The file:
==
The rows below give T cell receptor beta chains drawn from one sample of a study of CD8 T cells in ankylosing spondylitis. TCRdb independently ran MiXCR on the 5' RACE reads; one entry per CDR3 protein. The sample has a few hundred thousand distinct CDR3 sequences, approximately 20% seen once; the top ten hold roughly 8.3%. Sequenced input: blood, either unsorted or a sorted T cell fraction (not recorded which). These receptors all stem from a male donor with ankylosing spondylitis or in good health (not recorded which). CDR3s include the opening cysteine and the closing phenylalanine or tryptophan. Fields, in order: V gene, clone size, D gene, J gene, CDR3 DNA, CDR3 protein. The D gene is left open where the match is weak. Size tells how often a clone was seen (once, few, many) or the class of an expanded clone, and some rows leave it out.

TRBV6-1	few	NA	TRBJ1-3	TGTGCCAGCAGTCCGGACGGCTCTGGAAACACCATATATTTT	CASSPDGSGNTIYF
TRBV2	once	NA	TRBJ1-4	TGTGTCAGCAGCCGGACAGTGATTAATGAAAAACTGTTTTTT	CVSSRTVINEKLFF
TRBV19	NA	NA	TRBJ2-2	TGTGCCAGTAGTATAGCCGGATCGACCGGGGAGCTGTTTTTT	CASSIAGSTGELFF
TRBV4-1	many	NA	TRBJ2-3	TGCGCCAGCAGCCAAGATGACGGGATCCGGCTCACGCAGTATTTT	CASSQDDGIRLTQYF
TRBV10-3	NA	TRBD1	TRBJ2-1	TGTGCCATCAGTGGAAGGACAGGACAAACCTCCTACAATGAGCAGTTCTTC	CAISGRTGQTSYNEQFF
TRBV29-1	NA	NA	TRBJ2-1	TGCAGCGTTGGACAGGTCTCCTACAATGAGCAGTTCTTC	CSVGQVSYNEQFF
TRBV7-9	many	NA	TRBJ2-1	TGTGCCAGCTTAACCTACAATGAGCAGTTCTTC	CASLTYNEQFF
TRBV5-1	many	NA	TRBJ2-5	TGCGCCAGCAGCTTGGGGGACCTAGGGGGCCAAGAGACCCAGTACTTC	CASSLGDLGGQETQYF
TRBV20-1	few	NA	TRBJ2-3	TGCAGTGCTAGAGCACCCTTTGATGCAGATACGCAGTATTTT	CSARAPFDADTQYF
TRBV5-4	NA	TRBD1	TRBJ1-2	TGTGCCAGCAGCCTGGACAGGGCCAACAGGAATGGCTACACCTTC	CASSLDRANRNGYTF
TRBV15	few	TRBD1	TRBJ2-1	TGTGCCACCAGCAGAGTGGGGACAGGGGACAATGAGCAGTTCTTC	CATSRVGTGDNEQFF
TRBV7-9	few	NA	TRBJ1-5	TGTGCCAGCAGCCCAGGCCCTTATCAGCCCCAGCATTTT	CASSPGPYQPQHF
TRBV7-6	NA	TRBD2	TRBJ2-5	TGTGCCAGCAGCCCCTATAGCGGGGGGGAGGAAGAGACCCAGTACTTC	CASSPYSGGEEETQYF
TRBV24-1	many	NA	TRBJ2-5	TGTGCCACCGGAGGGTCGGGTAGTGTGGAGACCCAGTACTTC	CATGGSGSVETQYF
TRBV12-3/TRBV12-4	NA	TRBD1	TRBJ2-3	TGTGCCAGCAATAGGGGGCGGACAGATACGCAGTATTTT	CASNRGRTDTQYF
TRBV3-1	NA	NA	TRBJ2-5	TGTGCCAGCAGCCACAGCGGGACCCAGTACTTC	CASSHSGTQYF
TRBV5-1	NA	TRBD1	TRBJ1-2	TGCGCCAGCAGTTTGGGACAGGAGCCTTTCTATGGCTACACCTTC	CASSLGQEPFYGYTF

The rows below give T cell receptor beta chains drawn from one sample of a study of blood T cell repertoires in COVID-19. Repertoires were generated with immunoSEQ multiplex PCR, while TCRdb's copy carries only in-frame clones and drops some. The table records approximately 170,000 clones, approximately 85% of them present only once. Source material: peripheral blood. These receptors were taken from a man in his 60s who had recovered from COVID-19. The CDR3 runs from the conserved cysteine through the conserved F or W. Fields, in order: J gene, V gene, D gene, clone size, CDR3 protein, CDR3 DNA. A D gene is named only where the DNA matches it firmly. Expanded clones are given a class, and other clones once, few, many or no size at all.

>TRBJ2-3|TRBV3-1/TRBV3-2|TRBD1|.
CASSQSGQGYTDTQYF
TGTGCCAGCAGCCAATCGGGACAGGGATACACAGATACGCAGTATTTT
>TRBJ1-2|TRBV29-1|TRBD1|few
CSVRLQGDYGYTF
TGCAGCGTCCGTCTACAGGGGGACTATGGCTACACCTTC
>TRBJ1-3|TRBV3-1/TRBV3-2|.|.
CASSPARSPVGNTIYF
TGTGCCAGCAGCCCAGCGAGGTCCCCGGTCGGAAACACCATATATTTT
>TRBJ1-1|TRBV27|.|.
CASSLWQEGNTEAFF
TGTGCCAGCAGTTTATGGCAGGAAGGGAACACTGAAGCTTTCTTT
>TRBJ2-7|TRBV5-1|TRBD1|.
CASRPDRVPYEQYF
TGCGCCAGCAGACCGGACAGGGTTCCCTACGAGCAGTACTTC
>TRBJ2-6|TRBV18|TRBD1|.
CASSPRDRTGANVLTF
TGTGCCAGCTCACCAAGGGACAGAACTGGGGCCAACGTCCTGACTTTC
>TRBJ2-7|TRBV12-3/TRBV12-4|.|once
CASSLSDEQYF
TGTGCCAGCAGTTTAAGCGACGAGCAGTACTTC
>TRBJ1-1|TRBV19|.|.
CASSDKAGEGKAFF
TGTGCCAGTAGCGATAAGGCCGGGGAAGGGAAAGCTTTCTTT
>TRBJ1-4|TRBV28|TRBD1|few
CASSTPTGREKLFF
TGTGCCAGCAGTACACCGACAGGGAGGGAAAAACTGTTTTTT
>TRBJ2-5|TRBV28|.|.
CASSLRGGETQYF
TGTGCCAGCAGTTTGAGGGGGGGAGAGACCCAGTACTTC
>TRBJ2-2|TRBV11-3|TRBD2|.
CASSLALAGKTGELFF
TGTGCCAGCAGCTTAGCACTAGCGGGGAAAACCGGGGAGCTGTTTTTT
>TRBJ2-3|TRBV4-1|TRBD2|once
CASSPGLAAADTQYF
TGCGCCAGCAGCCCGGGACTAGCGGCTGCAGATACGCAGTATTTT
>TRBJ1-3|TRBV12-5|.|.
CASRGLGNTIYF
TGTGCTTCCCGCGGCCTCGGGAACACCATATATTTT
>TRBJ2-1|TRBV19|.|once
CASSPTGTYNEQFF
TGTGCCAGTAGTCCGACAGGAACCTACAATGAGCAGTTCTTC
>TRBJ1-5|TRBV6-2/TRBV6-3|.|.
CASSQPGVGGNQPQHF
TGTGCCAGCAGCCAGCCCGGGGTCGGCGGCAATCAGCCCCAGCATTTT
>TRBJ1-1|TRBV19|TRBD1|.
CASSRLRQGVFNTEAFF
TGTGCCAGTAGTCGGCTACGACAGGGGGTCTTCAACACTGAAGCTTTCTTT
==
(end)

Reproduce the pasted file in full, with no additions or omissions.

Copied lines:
The rows below give T cell receptor beta chains drawn from one sample of a study of CD8 T cells in ankylosing spondylitis. TCRdb independently ran MiXCR on the 5' RACE reads; one entry per CDR3 protein. The sample has a few hundred thousand distinct CDR3 sequences, approximately 20% seen once; the top ten hold roughly 8.3%. Sequenced input: blood, either unsorted or a sorted T cell fraction (not recorded which). These receptors all stem from a male donor with ankylosing spondylitis or in good health (not recorded which). CDR3s include the opening cysteine and the closing phenylalanine or tryptophan. Fields, in order: V gene, clone size, D gene, J gene, CDR3 DNA, CDR3 protein. The D gene is left open where the match is weak. Size tells how often a clone was seen (once, few, many) or the class of an expanded clone, and some rows leave it out.

TRBV6-1	few	NA	TRBJ1-3	TGTGCCAGCAGTCCGGACGGCTCTGGAAACACCATATATTTT	CASSPDGSGNTIYF
TRBV2	once	NA	TRBJ1-4	TGTGTCAGCAGCCGGACAGTGATTAATGAAAAACTGTTTTTT	CVSSRTVINEKLFF
TRBV19	NA	NA	TRBJ2-2	TGTGCCAGTAGTATAGCCGGATCGACCGGGGAGCTGTTTTTT	CASSIAGSTGELFF
TRBV4-1	many	NA	TRBJ2-3	TGCGCCAGCAGCCAAGATGACGGGATCCGGCTCACGCAGTATTTT	CASSQDDGIRLTQYF
TRBV10-3	NA	TRBD1	TRBJ2-1	TGTGCCATCAGTGGAAGGACAGGACAAACCTCCTACAATGAGCAGTTCTTC	CAISGRTGQTSYNEQFF
TRBV29-1	NA	NA	TRBJ2-1	TGCAGCGTTGGACAGGTCTCCTACAATGAGCAGTTCTTC	CSVGQVSYNEQFF
TRBV7-9	many	NA	TRBJ2-1	TGTGCCAGCTTAACCTACAATGAGCAGTTCTTC	CASLTYNEQFF
TRBV5-1	many	NA	TRBJ2-5	TGCGCCAGCAGCTTGGGGGACCTAGGGGGCCAAGAGACCCAGTACTTC	CASSLGDLGGQETQYF
TRBV20-1	few	NA	TRBJ2-3	TGCAGTGCTAGAGCACCCTTTGATGCAGATACGCAGTATTTT	CSARAPFDADTQYF
TRBV5-4	NA	TRBD1	TRBJ1-2	TGTGCCAGCAGCCTGGACAGGGCCAACAGGAATGGCTACACCTTC	CASSLDRANRNGYTF
TRBV15	few	TRBD1	TRBJ2-1	TGTGCCACCAGCAGAGTGGGGACAGGGGACAATGAGCAGTTCTTC	CATSRVGTGDNEQFF
TRBV7-9	few	NA	TRBJ1-5	TGTGCCAGCAGCCCAGGCCCTTATCAGCCCCAGCATTTT	CASSPGPYQPQHF
TRBV7-6	NA	TRBD2	TRBJ2-5	TGTGCCAGCAGCCCCTATAGCGGGGGGGAGGAAGAGACCCAGTACTTC	CASSPYSGGEEETQYF
TRBV24-1	many	NA	TRBJ2-5	TGTGCCACCGGAGGGTCGGGTAGTGTGGAGACCCAGTACTTC	CATGGSGSVETQYF
TRBV12-3/TRBV12-4	NA	TRBD1	TRBJ2-3	TGTGCCAGCAATAGGGGGCGGACAGATACGCAGTATTTT	CASNRGRTDTQYF
TRBV3-1	NA	NA	TRBJ2-5	TGTGCCAGCAGCCACAGCGGGACCCAGTACTTC	CASSHSGTQYF
TRBV5-1	NA	TRBD1	TRBJ1-2	TGCGCCAGCAGTTTGGGACAGGAGCCTTTCTATGGCTACACCTTC	CASSLGQEPFYGYTF

The rows below give T cell receptor beta chains drawn from one sample of a study of blood T cell repertoires in COVID-19. Repertoires were generated with immunoSEQ multiplex PCR, while TCRdb's copy carries only in-frame clones and drops some. The table records approximately 170,000 clones, approximately 85% of them present only once. Source material: peripheral blood. These receptors were taken from a man in his 60s who had recovered from COVID-19. The CDR3 runs from the conserved cysteine through the conserved F or W. Fields, in order: J gene, V gene, D gene, clone size, CDR3 protein, CDR3 DNA. A D gene is named only where the DNA matches it firmly. Expanded clones are given a class, and other clones once, few, many or no size at all.

>TRBJ2-3|TRBV3-1/TRBV3-2|TRBD1|.
CASSQSGQGYTDTQYF
TGTGCCAGCAGCCAATCGGGACAGGGATACACAGATACGCAGTATTTT
>TRBJ1-2|TRBV29-1|TRBD1|few
CSVRLQGDYGYTF
TGCAGCGTCCGTCTACAGGGGGACTATGGCTACACCTTC
>TRBJ1-3|TRBV3-1/TRBV3-2|.|.
CASSPARSPVGNTIYF
TGTGCCAGCAGCCCAGCGAGGTCCCCGGTCGGAAACACCATATATTTT
>TRBJ1-1|TRBV27|.|.
CASSLWQEGNTEAFF
TGTGCCAGCAGTTTATGGCAGGAAGGGAACACTGAAGCTTTCTTT
>TRBJ2-7|TRBV5-1|TRBD1|.
CASRPDRVPYEQYF
TGCGCCAGCAGACCGGACAGGGTTCCCTACGAGCAGTACTTC
>TRBJ2-6|TRBV18|TRBD1|.
CASSPRDRTGANVLTF
TGTGCCAGCTCACCAAGGGACAGAACTGGGGCCAACGTCCTGACTTTC
>TRBJ2-7|TRBV12-3/TRBV12-4|.|once
CASSLSDEQYF
TGTGCCAGCAGTTTAAGCGACGAGCAGTACTTC
>TRBJ1-1|TRBV19|.|.
CASSDKAGEGKAFF
TGTGCCAGTAGCGATAAGGCCGGGGAAGGGAAAGCTTTCTTT
>TRBJ1-4|TRBV28|TRBD1|few
CASSTPTGREKLFF
TGTGCCAGCAGTACACCGACAGGGAGGGAAAAACTGTTTTTT
>TRBJ2-5|TRBV28|.|.
CASSLRGGETQYF
TGTGCCAGCAGTTTGAGGGGGGGAGAGACCCAGTACTTC
>TRBJ2-2|TRBV11-3|TRBD2|.
CASSLALAGKTGELFF
TGTGCCAGCAGCTTAGCACTAGCGGGGAAAACCGGGGAGCTGTTTTTT
>TRBJ2-3|TRBV4-1|TRBD2|once
CASSPGLAAADTQYF
TGCGCCAGCAGCCCGGGACTAGCGGCTGCAGATACGCAGTATTTT
>TRBJ1-3|TRBV12-5|.|.
CASRGLGNTIYF
TGTGCTTCCCGCGGCCTCGGGAACACCATATATTTT
>TRBJ2-1|TRBV19|.|once
CASSPTGTYNEQFF
TGTGCCAGTAGTCCGACAGGAACCTACAATGAGCAGTTCTTC
>TRBJ1-5|TRBV6-2/TRBV6-3|.|.
CASSQPGVGGNQPQHF
TGTGCCAGCAGCCAGCCCGGGGTCGGCGGCAATCAGCCCCAGCATTTT
>TRBJ1-1|TRBV19|TRBD1|.
CASSRLRQGVFNTEAFF
TGTGCCAGTAGTCGGCTACGACAGGGGGTCTTCAACACTGAAGCTTTCTTT